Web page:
Media representations perpetuate stereotyped images of Haiti and Haitians. Such expressions typically emphasize extreme poverty, mismanagement, exploitation, hopelessness, and also environmental degradation. The environmental image of Haiti is that it is massively deforested, and the connection of deforestation to poverty and other problems has been captured in an iconic aerial photograph of the Haitian and Dominican Republic (DR) border. First appearing in National Geographic in 1987 and replicated since in various sources, the image displays a stark contrast between the tropical lushness of the DR and a desert-like Haiti, stripped of its vegetation. The stark image in effect dichotomizes a supposedly dysfunctional Haiti with a normally-functioning DR. This study analyzes the “mythologies” that are reinforced by the photo and the discourse surrounding it, which produces an accepted story of the way Haiti “is.” Going beyond such stereotypes, the study considers ways of rewriting such depictions to account for greater complexity.
Forêt des Pins Reserve, a state-owned natural forest in Haiti, has suffered severe degradation due to a land tenure system that does not guarantee security for farmers, illegal harvesting of trees for the production of firewood and charcoal, and an ongoing influx of people with varying backgrounds and different socioeconomic context seeking fertile land. This situation has resulted in environmental damage and posed a threat to the welfare of the inhabitants of this Reserve. Various approaches, essentially based on participatory and ìcommand and controlî regulations, have been unsuccessfully tried to persuade farm households to adopt conservation measures. Negative impacts on the welfare of farmers limit the efficiency of these approaches for forest conservation. The heterogeneity of conditions faced by farmers has also amplified the challenge for conceiving and implementing development strategies. This study addresses the effects of socioeconomic and institutional dynamics of land use change, and assesses the role of different policy instruments for forest conservation in the Forêt des Pins Reserve.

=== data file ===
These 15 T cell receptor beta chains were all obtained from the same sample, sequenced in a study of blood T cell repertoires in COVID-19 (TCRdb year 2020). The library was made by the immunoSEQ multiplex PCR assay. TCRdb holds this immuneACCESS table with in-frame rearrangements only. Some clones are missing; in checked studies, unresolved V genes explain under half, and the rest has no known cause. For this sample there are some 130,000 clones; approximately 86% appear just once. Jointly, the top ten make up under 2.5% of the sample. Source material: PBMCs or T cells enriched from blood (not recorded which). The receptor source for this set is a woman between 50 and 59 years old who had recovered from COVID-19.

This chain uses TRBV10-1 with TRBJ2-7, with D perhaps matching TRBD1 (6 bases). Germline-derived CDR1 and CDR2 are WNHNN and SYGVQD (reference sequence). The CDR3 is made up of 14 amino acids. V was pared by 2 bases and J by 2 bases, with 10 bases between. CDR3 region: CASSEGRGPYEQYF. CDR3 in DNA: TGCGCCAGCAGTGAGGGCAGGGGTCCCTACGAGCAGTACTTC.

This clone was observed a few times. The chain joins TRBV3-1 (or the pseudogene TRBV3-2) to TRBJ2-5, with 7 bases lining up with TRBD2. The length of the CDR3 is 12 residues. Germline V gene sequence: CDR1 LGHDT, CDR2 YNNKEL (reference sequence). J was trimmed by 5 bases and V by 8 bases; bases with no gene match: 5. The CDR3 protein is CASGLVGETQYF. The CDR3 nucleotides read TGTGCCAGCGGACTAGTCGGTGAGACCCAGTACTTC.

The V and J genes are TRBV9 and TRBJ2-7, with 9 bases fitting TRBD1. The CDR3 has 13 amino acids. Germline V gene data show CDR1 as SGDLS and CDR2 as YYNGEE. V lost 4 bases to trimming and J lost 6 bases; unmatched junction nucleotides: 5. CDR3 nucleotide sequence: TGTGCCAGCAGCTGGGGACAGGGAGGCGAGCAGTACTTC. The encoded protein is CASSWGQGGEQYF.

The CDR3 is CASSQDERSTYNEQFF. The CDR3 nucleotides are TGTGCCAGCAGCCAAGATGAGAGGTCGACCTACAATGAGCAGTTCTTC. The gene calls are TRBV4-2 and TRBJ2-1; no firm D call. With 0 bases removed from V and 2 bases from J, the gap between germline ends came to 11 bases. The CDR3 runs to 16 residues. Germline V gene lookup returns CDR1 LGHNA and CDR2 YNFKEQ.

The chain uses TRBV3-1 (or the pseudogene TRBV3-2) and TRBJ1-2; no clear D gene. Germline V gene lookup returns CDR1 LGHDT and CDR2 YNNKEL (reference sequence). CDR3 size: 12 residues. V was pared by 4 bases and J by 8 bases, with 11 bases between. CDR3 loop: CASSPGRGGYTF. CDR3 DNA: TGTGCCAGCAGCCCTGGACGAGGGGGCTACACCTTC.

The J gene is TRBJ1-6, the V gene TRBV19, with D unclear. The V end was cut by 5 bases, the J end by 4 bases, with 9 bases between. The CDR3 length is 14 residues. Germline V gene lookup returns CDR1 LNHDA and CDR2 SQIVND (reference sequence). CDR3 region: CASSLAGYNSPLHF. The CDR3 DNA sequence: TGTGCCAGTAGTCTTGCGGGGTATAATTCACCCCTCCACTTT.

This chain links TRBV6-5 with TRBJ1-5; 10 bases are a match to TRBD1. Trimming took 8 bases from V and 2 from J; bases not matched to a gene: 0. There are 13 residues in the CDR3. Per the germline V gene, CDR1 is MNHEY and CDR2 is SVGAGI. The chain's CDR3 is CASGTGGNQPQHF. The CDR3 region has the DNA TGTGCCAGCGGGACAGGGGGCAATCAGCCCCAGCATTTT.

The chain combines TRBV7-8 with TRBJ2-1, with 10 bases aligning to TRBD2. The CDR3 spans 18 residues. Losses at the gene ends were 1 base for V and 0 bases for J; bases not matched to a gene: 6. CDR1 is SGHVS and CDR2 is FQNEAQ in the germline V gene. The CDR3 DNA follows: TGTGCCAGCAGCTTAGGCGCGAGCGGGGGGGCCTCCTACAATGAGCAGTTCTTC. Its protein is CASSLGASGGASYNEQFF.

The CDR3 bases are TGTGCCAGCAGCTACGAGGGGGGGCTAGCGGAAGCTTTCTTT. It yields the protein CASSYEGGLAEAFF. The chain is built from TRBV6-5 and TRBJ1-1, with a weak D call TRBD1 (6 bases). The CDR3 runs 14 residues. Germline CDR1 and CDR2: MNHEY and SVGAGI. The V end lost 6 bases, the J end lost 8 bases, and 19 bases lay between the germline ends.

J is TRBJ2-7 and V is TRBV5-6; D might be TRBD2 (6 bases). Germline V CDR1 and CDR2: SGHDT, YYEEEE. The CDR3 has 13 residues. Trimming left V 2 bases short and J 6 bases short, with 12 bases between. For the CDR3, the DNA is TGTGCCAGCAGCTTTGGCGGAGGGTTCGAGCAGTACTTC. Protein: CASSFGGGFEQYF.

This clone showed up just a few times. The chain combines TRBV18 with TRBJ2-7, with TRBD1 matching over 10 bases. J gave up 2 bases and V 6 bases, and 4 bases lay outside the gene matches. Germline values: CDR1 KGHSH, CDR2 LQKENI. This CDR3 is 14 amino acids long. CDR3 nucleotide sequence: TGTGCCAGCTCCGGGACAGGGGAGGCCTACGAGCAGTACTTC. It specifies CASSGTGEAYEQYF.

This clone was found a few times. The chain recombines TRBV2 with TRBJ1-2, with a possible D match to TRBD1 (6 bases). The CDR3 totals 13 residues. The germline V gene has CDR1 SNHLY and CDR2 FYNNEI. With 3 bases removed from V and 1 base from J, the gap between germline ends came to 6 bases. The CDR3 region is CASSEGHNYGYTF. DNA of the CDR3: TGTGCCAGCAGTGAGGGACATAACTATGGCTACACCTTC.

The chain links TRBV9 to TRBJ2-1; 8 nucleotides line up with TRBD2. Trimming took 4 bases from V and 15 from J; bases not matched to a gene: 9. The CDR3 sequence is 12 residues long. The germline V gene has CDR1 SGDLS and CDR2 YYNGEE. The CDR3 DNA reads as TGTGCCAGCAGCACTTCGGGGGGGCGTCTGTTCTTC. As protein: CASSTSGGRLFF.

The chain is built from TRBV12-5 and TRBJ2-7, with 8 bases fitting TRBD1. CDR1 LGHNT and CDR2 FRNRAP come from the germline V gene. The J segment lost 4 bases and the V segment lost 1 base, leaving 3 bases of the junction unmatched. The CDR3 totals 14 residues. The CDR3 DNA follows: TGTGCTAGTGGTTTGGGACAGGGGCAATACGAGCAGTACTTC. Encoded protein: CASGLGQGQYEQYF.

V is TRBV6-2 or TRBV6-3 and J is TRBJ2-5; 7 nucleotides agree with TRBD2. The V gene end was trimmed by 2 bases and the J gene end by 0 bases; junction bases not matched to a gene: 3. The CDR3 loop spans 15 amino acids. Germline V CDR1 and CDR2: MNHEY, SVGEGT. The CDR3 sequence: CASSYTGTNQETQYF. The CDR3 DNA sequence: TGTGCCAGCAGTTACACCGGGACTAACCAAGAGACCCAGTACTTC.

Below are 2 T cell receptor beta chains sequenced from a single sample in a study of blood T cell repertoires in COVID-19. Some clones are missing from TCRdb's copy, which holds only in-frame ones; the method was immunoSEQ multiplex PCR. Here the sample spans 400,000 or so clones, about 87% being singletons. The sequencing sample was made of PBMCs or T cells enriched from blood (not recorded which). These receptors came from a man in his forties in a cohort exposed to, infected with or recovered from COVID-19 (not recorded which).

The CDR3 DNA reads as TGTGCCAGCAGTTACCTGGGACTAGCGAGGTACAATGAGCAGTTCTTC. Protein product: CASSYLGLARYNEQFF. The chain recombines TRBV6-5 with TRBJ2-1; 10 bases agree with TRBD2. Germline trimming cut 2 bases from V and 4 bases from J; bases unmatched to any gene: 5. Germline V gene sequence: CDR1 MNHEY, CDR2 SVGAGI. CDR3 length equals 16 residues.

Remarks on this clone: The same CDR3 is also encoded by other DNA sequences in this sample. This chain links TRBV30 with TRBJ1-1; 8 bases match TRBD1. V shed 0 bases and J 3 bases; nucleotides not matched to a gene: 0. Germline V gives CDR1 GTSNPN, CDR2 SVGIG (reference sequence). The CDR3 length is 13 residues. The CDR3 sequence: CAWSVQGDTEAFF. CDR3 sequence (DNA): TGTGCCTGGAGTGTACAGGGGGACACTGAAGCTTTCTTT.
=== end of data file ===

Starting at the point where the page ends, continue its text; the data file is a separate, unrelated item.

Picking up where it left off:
This dissertation analyzes important changes occurring in a remote Haitian village, which I call Malfini. This case study illustrates current problems facing the Haitian peasantry, focusing on the political relationships that are at the heart of these problems. The three changes are an increased economic stratification among peasant farmers, an increased use of wage work instead of traditional labor organization and a rapidly disappearing environmental base due to erosion and loss of soil fertility. Malfini is located on the margins of the last remaining rainforest in Haiti, and continued environmental degradation will result in a severe loss of Haiti's biodiversity.